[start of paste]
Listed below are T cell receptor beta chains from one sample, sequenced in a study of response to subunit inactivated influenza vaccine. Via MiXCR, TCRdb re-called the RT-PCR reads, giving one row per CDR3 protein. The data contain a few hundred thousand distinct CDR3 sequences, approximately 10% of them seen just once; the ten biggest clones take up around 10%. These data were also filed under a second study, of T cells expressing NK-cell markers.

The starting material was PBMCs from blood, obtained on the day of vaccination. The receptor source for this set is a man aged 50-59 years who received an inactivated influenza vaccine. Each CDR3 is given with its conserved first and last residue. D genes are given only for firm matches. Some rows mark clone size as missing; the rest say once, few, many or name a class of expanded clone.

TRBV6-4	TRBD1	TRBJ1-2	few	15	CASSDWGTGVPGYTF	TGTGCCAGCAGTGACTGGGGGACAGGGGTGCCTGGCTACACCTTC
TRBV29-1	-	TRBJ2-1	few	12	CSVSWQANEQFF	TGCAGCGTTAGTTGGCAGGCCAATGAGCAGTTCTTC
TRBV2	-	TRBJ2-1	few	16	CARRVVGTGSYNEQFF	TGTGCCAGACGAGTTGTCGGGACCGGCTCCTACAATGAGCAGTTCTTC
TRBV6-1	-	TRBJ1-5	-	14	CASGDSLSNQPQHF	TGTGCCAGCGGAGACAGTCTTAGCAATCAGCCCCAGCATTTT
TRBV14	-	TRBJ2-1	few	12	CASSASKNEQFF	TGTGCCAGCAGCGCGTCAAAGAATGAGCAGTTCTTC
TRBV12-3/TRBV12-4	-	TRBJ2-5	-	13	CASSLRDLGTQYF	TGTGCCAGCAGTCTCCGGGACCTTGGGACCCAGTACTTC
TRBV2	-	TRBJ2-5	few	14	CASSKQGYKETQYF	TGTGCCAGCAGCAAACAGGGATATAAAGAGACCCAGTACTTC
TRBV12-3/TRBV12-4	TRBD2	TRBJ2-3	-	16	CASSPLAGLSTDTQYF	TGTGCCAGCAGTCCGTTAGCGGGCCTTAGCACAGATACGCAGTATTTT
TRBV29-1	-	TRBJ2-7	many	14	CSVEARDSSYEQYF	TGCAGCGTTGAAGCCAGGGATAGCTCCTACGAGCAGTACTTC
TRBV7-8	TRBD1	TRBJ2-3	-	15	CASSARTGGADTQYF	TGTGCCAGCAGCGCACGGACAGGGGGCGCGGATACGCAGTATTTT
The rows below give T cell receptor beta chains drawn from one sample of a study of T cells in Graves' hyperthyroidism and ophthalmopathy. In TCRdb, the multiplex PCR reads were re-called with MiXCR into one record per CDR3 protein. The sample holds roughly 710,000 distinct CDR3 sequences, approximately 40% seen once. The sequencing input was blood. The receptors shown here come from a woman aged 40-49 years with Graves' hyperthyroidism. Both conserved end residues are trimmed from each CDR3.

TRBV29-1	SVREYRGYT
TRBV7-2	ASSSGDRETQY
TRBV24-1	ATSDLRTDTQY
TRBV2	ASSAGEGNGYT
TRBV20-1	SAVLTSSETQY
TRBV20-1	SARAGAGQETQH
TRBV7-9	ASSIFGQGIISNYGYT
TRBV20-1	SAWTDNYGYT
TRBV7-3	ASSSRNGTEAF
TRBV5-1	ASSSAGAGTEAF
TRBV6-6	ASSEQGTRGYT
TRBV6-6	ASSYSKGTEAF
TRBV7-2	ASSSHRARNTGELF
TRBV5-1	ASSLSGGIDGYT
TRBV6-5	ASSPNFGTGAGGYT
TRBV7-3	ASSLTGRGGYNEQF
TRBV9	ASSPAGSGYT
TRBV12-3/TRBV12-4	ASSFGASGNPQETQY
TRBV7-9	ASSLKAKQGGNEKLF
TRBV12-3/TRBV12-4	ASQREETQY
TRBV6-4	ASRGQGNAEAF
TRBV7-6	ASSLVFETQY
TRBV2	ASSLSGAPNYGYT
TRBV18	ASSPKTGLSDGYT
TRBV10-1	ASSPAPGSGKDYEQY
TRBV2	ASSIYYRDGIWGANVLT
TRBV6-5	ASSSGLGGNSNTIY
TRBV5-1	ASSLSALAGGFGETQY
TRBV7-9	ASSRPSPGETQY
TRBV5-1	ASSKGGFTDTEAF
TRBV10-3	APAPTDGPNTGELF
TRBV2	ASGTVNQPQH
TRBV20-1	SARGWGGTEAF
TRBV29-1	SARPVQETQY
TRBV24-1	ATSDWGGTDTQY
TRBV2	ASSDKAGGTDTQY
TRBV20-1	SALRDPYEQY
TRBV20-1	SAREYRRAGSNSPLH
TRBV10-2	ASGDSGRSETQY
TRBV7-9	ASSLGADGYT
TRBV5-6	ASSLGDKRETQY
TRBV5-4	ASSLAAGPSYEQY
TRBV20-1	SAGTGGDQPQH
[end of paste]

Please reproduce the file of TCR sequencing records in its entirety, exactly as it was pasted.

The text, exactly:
Listed below are T cell receptor beta chains from one sample, sequenced in a study of response to subunit inactivated influenza vaccine. Via MiXCR, TCRdb re-called the RT-PCR reads, giving one row per CDR3 protein. The data contain a few hundred thousand distinct CDR3 sequences, approximately 10% of them seen just once; the ten biggest clones take up around 10%. These data were also filed under a second study, of T cells expressing NK-cell markers.

The starting material was PBMCs from blood, obtained on the day of vaccination. The receptor source for this set is a man aged 50-59 years who received an inactivated influenza vaccine. Each CDR3 is given with its conserved first and last residue. D genes are given only for firm matches. Some rows mark clone size as missing; the rest say once, few, many or name a class of expanded clone.

TRBV6-4	TRBD1	TRBJ1-2	few	15	CASSDWGTGVPGYTF	TGTGCCAGCAGTGACTGGGGGACAGGGGTGCCTGGCTACACCTTC
TRBV29-1	-	TRBJ2-1	few	12	CSVSWQANEQFF	TGCAGCGTTAGTTGGCAGGCCAATGAGCAGTTCTTC
TRBV2	-	TRBJ2-1	few	16	CARRVVGTGSYNEQFF	TGTGCCAGACGAGTTGTCGGGACCGGCTCCTACAATGAGCAGTTCTTC
TRBV6-1	-	TRBJ1-5	-	14	CASGDSLSNQPQHF	TGTGCCAGCGGAGACAGTCTTAGCAATCAGCCCCAGCATTTT
TRBV14	-	TRBJ2-1	few	12	CASSASKNEQFF	TGTGCCAGCAGCGCGTCAAAGAATGAGCAGTTCTTC
TRBV12-3/TRBV12-4	-	TRBJ2-5	-	13	CASSLRDLGTQYF	TGTGCCAGCAGTCTCCGGGACCTTGGGACCCAGTACTTC
TRBV2	-	TRBJ2-5	few	14	CASSKQGYKETQYF	TGTGCCAGCAGCAAACAGGGATATAAAGAGACCCAGTACTTC
TRBV12-3/TRBV12-4	TRBD2	TRBJ2-3	-	16	CASSPLAGLSTDTQYF	TGTGCCAGCAGTCCGTTAGCGGGCCTTAGCACAGATACGCAGTATTTT
TRBV29-1	-	TRBJ2-7	many	14	CSVEARDSSYEQYF	TGCAGCGTTGAAGCCAGGGATAGCTCCTACGAGCAGTACTTC
TRBV7-8	TRBD1	TRBJ2-3	-	15	CASSARTGGADTQYF	TGTGCCAGCAGCGCACGGACAGGGGGCGCGGATACGCAGTATTTT
The rows below give T cell receptor beta chains drawn from one sample of a study of T cells in Graves' hyperthyroidism and ophthalmopathy. In TCRdb, the multiplex PCR reads were re-called with MiXCR into one record per CDR3 protein. The sample holds roughly 710,000 distinct CDR3 sequences, approximately 40% seen once. The sequencing input was blood. The receptors shown here come from a woman aged 40-49 years with Graves' hyperthyroidism. Both conserved end residues are trimmed from each CDR3.

TRBV29-1	SVREYRGYT
TRBV7-2	ASSSGDRETQY
TRBV24-1	ATSDLRTDTQY
TRBV2	ASSAGEGNGYT
TRBV20-1	SAVLTSSETQY
TRBV20-1	SARAGAGQETQH
TRBV7-9	ASSIFGQGIISNYGYT
TRBV20-1	SAWTDNYGYT
TRBV7-3	ASSSRNGTEAF
TRBV5-1	ASSSAGAGTEAF
TRBV6-6	ASSEQGTRGYT
TRBV6-6	ASSYSKGTEAF
TRBV7-2	ASSSHRARNTGELF
TRBV5-1	ASSLSGGIDGYT
TRBV6-5	ASSPNFGTGAGGYT
TRBV7-3	ASSLTGRGGYNEQF
TRBV9	ASSPAGSGYT
TRBV12-3/TRBV12-4	ASSFGASGNPQETQY
TRBV7-9	ASSLKAKQGGNEKLF
TRBV12-3/TRBV12-4	ASQREETQY
TRBV6-4	ASRGQGNAEAF
TRBV7-6	ASSLVFETQY
TRBV2	ASSLSGAPNYGYT
TRBV18	ASSPKTGLSDGYT
TRBV10-1	ASSPAPGSGKDYEQY
TRBV2	ASSIYYRDGIWGANVLT
TRBV6-5	ASSSGLGGNSNTIY
TRBV5-1	ASSLSALAGGFGETQY
TRBV7-9	ASSRPSPGETQY
TRBV5-1	ASSKGGFTDTEAF
TRBV10-3	APAPTDGPNTGELF
TRBV2	ASGTVNQPQH
TRBV20-1	SARGWGGTEAF
TRBV29-1	SARPVQETQY
TRBV24-1	ATSDWGGTDTQY
TRBV2	ASSDKAGGTDTQY
TRBV20-1	SALRDPYEQY
TRBV20-1	SAREYRRAGSNSPLH
TRBV10-2	ASGDSGRSETQY
TRBV7-9	ASSLGADGYT
TRBV5-6	ASSLGDKRETQY
TRBV5-4	ASSLAAGPSYEQY
TRBV20-1	SAGTGGDQPQH